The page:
The company has established a strong brand due to its success. It touts itself as the global leader in mass customization, taking in over 30 million orders and producing over 46 million personalized items in 2015 alone. These included 4,000,000 signs, 6,129,341 garments, and 5.9 billion business cards. It maintains operations in 19 countries and serves almost 17 million customers annually.
Cimpress’s main channel is its website. The company promotes its offering through its social media pages, television advertising, and online advertising (largely paid search).
Cimpress’s customer relationship is primarily of a self-service, automated nature. Customers utilize the service through the main platform while having limited interaction with employees. That said, there is a personal assistance component in the form of e-mail support.
Cimpress’s business model entails manufacturing products designed by its clients.
Cimpress utilizes supply chain partners to create efficiencies and reduce costs. These partners include printing companies, material suppliers, and contract manufacturers (to whom the firm outsources certain activities in order to serve local clients more quickly). Specific partners include Fujifilm, Polyconcept, and HP Indigo division.
Cimpress’s main resource is its mass customization platform, which is fueled by its intellectual property. Its IP includes 263 issued patents globally as of June 2016, many of which involve printing and computer-integrated manufacturing.
The company utilizes its physical resources to manufacture products; they include production facilities in North America, Europe, Asia, South America, and Australia. Combined they total more than 140,000 square meters (1,500,000 square feet) of space.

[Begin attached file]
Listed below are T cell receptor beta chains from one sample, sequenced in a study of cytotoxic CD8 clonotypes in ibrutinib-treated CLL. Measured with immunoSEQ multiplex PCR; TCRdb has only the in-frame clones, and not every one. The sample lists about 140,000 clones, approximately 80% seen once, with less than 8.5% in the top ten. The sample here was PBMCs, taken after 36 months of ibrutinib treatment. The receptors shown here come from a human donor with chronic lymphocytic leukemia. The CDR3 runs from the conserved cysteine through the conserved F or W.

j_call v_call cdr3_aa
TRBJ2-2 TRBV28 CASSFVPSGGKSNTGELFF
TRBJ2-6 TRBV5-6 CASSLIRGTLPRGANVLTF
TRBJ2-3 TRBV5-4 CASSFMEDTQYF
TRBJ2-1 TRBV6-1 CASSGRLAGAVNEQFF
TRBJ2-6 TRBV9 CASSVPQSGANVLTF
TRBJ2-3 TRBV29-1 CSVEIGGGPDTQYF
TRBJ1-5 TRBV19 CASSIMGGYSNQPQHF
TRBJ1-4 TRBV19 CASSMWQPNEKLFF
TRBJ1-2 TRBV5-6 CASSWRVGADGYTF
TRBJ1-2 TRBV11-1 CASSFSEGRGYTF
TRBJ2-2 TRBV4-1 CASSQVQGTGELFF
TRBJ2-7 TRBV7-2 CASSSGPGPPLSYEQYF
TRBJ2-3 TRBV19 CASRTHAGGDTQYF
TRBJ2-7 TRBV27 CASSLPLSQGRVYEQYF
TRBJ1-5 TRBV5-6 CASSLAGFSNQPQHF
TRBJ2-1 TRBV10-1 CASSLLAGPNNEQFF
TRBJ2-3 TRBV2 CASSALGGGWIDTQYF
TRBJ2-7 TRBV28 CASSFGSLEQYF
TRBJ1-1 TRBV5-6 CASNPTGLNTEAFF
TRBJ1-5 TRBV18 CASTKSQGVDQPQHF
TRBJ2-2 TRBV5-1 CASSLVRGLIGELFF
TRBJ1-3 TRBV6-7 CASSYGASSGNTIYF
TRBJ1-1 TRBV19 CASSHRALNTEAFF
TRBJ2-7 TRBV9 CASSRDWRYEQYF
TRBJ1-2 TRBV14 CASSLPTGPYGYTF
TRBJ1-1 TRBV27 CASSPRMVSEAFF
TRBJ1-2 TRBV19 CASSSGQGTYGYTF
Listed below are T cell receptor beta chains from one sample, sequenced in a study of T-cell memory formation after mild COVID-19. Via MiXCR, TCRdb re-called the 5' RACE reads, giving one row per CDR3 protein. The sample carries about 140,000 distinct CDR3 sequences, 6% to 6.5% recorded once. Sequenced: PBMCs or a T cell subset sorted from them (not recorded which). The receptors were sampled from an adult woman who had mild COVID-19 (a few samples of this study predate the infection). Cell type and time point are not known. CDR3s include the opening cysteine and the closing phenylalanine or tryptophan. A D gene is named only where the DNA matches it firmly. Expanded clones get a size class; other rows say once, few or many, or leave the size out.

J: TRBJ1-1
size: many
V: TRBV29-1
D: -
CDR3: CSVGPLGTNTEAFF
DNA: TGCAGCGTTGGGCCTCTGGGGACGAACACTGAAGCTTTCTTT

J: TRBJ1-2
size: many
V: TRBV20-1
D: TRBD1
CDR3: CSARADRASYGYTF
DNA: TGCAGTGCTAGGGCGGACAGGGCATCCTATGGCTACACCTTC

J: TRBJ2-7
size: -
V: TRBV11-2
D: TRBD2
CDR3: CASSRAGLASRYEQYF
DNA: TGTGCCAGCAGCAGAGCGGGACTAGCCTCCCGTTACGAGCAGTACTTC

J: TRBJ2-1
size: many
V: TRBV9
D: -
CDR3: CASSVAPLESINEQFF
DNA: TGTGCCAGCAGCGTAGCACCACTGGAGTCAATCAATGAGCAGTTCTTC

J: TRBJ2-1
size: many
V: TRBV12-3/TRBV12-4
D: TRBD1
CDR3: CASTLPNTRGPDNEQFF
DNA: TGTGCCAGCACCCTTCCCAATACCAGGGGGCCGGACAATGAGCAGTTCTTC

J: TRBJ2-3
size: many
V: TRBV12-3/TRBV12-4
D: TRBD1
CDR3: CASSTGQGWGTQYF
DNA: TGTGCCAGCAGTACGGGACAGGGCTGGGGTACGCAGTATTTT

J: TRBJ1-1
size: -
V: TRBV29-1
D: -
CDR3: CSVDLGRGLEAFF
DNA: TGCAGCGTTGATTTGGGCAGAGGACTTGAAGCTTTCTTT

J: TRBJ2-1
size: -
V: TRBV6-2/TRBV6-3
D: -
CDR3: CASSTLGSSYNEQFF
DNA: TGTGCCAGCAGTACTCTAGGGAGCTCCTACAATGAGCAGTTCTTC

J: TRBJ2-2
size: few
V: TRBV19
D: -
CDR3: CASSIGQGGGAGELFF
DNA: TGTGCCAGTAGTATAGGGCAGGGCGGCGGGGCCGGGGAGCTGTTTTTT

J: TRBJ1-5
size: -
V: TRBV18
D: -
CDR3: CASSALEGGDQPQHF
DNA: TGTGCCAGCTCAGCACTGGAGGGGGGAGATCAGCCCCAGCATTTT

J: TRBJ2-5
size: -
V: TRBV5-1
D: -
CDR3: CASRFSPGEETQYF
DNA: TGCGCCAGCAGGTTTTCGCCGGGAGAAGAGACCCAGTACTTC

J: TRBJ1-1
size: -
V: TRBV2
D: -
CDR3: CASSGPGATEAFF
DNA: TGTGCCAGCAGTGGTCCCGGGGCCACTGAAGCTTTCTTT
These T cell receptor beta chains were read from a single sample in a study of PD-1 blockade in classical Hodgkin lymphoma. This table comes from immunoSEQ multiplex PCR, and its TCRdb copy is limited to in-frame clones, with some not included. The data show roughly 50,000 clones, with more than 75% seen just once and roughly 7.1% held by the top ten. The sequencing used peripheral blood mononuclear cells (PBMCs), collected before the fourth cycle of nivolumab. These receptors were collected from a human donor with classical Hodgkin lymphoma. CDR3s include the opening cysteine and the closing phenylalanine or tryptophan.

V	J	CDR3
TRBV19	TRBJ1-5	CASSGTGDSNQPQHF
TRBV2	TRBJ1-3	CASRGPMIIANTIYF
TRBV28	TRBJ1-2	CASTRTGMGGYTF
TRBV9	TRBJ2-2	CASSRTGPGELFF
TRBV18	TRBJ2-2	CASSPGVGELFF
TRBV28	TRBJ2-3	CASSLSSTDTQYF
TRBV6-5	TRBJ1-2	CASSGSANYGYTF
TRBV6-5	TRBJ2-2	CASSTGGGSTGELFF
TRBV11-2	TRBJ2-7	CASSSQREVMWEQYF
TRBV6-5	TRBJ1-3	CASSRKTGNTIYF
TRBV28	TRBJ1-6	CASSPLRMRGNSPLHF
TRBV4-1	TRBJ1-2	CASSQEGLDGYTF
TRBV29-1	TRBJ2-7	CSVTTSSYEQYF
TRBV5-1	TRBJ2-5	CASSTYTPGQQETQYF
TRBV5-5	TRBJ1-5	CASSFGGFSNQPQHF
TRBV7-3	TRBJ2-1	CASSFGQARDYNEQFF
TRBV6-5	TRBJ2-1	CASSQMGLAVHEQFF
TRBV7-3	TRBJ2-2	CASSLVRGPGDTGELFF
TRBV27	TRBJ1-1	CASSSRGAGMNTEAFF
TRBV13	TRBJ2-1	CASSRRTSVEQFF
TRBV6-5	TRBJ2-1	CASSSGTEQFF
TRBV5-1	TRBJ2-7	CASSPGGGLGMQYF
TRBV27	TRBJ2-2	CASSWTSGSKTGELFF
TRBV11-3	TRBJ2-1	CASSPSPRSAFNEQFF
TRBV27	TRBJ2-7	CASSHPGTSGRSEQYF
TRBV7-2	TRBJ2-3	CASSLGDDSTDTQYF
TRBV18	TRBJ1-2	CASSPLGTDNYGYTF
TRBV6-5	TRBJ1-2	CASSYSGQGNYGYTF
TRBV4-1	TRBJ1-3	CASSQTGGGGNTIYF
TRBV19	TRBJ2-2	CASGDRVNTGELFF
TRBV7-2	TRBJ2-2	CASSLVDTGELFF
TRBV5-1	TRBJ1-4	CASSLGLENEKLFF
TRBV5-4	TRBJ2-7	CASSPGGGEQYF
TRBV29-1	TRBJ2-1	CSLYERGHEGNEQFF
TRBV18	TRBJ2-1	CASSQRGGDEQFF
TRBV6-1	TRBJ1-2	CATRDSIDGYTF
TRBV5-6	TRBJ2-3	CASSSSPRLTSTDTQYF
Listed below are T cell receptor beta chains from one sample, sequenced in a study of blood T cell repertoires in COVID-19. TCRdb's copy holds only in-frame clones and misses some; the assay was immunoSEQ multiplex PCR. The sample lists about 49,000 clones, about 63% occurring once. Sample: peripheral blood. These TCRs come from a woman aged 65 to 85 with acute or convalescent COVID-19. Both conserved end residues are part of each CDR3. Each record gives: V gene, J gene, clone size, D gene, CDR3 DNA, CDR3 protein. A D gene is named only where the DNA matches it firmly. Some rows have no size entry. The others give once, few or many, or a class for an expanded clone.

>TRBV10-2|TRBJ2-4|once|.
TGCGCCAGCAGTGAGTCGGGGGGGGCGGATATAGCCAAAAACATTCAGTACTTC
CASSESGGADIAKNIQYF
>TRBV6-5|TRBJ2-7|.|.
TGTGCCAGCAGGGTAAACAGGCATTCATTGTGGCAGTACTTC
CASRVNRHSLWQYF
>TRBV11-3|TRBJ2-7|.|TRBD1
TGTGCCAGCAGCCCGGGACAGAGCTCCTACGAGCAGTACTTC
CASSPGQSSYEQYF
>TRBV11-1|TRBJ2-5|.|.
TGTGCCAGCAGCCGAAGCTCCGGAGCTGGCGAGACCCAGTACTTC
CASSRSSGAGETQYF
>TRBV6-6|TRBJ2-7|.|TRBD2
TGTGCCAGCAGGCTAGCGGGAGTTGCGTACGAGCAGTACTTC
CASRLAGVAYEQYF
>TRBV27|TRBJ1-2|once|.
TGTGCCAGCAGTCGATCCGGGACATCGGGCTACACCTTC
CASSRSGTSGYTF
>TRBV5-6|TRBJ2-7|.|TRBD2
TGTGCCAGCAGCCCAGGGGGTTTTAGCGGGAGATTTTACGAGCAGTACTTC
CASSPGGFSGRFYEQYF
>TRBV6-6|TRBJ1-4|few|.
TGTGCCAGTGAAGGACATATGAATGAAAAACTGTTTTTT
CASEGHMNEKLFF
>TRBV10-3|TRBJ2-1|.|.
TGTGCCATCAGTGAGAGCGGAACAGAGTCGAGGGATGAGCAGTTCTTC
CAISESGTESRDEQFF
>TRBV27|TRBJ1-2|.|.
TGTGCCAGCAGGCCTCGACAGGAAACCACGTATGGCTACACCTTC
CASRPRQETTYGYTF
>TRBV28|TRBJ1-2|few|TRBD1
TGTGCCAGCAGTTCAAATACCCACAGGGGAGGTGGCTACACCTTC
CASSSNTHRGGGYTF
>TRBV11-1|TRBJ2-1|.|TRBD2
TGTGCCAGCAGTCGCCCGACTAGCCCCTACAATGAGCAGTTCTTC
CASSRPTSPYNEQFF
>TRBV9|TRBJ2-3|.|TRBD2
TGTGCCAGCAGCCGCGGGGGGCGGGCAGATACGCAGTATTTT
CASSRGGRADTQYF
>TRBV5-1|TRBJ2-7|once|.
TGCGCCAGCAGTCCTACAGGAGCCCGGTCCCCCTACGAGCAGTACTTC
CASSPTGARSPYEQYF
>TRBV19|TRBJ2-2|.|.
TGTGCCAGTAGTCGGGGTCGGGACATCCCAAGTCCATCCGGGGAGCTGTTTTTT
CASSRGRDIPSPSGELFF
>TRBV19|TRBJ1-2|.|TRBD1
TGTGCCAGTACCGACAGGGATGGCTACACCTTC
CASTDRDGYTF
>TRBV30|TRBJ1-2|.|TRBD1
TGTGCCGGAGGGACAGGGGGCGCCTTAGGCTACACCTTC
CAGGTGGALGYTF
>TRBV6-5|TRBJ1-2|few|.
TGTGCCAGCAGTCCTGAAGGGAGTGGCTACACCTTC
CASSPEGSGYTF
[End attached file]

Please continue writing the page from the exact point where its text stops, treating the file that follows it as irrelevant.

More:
Cimpress has an economies of scale cost structure, with costs per unit output declining as output expands.
Its biggest cost driver is cost of revenue, a variable expense that includes manufacturing materials and personnel expenses. Other major drivers are in the areas of sales/marketing, technology/development, and administration, all fixed costs.
Cimpress has three revenue streams:
- Sales and shipping of customized products
- Sales of digital, website design and hosting, and e-mail marketing services
- Order referral fees
info: Robert Keane earned an AB in Economics from Harvard College in 1985 and an MBA from INSEAD in France. He previously served as Acting Chief Financial Officer and Principal Accounting Officer of Cimpress and as General Manager of Flex-Key.
info: Katryn Blake earned a B.A. in Psychology from Cornell University and an MBA from Columbia Business School. She previously served as Chief Customer Officer of Vistaprint and as a Director and Senior Manager at PreVision Marketing.
info: Kees Arends studied at Nijenrode Business School in Breukelen, The Netherlands. He previously served as Senior Vice President of Portfolio Management and President of European Business Units at Cimpress.
info: Ashley Hubka earned a B.A. in Philosophy at Harvard University and an M.A. in International Relations at Johns Hopkins University. She previously served as a Partner at Oliver Wyman and held consulting roles at The World Bank and Mercer Management.